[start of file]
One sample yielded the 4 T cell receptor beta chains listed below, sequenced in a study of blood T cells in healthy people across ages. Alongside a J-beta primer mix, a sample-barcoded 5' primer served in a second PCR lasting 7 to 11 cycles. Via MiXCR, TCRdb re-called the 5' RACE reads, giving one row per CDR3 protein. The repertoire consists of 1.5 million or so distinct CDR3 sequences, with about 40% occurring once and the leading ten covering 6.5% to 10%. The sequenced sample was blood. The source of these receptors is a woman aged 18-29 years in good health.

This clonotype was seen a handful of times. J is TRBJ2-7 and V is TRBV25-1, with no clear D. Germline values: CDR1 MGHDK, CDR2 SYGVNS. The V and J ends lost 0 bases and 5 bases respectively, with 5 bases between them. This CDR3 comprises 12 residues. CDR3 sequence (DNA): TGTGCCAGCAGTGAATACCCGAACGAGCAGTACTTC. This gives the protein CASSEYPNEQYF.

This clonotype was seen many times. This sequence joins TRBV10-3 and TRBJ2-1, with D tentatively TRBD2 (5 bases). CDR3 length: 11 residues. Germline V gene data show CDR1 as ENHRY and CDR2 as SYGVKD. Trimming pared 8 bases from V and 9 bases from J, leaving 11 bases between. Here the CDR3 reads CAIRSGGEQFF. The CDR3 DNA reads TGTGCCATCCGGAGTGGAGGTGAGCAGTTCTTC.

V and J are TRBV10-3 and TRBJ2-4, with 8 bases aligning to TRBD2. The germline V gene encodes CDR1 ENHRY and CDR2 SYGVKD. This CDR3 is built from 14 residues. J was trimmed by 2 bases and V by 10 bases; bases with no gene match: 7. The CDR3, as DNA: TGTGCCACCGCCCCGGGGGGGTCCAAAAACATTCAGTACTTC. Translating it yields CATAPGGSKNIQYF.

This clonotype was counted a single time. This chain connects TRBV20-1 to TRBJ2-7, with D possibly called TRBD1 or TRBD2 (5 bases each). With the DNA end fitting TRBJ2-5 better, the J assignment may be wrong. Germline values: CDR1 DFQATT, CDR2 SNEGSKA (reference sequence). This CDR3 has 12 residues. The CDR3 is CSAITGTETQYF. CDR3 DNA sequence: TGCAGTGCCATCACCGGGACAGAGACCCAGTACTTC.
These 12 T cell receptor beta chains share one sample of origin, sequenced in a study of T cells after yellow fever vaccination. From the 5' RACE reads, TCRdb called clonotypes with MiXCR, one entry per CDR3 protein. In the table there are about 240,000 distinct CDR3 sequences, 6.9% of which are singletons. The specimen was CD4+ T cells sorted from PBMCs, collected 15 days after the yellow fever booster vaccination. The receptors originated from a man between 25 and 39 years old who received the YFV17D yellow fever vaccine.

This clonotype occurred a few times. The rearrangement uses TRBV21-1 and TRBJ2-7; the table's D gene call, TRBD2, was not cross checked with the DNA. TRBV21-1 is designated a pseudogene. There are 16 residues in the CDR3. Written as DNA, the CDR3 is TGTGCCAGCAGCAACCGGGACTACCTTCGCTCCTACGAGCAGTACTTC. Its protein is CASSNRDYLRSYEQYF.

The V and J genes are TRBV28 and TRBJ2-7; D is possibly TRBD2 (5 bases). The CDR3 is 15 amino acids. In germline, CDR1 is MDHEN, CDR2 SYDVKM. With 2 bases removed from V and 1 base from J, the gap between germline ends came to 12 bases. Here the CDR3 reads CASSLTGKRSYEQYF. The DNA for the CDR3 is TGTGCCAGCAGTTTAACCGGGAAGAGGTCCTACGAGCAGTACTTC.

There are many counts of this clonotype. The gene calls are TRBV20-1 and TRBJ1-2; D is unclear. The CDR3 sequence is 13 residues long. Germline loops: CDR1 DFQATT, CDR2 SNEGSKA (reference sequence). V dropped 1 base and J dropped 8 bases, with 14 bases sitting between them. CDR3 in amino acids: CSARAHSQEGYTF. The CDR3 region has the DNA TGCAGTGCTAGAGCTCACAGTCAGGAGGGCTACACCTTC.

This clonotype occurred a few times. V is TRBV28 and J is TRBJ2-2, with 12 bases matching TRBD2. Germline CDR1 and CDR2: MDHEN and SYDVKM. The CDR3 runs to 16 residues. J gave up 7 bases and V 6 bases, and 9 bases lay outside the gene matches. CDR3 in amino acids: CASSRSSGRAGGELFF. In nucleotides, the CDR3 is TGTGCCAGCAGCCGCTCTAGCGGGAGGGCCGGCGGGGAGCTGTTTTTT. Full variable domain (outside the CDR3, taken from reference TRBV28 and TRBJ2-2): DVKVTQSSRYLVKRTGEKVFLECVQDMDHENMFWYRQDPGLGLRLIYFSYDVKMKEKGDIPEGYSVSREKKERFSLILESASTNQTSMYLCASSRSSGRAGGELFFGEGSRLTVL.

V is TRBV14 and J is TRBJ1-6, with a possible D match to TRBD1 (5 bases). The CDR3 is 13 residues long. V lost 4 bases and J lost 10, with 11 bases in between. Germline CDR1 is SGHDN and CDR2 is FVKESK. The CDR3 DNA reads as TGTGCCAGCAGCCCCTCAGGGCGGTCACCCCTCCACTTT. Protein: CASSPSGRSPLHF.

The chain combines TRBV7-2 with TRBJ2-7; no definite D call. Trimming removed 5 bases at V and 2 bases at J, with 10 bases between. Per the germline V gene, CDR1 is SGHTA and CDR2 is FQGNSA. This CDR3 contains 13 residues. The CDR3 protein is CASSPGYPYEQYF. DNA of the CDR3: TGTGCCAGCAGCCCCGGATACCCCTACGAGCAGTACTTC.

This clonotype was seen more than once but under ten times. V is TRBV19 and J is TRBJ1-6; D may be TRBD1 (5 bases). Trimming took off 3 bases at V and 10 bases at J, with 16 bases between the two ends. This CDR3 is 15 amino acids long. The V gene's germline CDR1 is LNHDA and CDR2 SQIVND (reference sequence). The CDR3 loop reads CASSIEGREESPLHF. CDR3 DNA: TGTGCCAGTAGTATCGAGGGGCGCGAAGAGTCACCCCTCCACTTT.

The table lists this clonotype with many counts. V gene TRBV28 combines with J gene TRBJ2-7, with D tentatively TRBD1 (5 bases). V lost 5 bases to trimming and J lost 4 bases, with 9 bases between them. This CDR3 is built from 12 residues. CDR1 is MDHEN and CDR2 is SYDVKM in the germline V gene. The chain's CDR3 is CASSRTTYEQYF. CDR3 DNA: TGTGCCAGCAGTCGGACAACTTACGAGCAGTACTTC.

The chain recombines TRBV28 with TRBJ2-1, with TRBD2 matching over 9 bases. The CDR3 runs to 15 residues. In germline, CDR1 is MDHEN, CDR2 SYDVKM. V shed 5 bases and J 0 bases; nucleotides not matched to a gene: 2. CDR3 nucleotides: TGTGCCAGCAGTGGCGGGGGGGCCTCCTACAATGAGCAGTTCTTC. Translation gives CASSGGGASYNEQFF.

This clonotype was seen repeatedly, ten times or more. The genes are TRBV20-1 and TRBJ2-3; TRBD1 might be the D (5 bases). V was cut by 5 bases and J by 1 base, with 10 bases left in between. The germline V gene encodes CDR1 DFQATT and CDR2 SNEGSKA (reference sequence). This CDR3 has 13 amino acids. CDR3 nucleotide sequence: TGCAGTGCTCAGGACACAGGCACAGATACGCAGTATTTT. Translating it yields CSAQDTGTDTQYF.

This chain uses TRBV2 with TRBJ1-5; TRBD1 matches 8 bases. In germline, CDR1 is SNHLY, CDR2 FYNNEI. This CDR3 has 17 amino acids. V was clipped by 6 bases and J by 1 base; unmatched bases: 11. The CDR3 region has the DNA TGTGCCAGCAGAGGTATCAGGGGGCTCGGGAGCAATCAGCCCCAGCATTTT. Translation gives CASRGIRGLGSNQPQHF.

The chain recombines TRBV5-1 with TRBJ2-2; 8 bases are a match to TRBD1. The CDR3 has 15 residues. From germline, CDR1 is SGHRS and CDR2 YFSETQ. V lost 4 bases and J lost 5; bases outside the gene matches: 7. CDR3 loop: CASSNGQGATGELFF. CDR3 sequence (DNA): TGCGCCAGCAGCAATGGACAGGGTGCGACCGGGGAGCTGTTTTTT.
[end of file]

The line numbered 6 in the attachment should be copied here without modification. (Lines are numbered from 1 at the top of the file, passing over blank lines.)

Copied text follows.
These 12 T cell receptor beta chains share one sample of origin, sequenced in a study of T cells after yellow fever vaccination. From the 5' RACE reads, TCRdb called clonotypes with MiXCR, one entry per CDR3 protein. In the table there are about 240,000 distinct CDR3 sequences, 6.9% of which are singletons. The specimen was CD4+ T cells sorted from PBMCs, collected 15 days after the yellow fever booster vaccination. The receptors originated from a man between 25 and 39 years old who received the YFV17D yellow fever vaccine.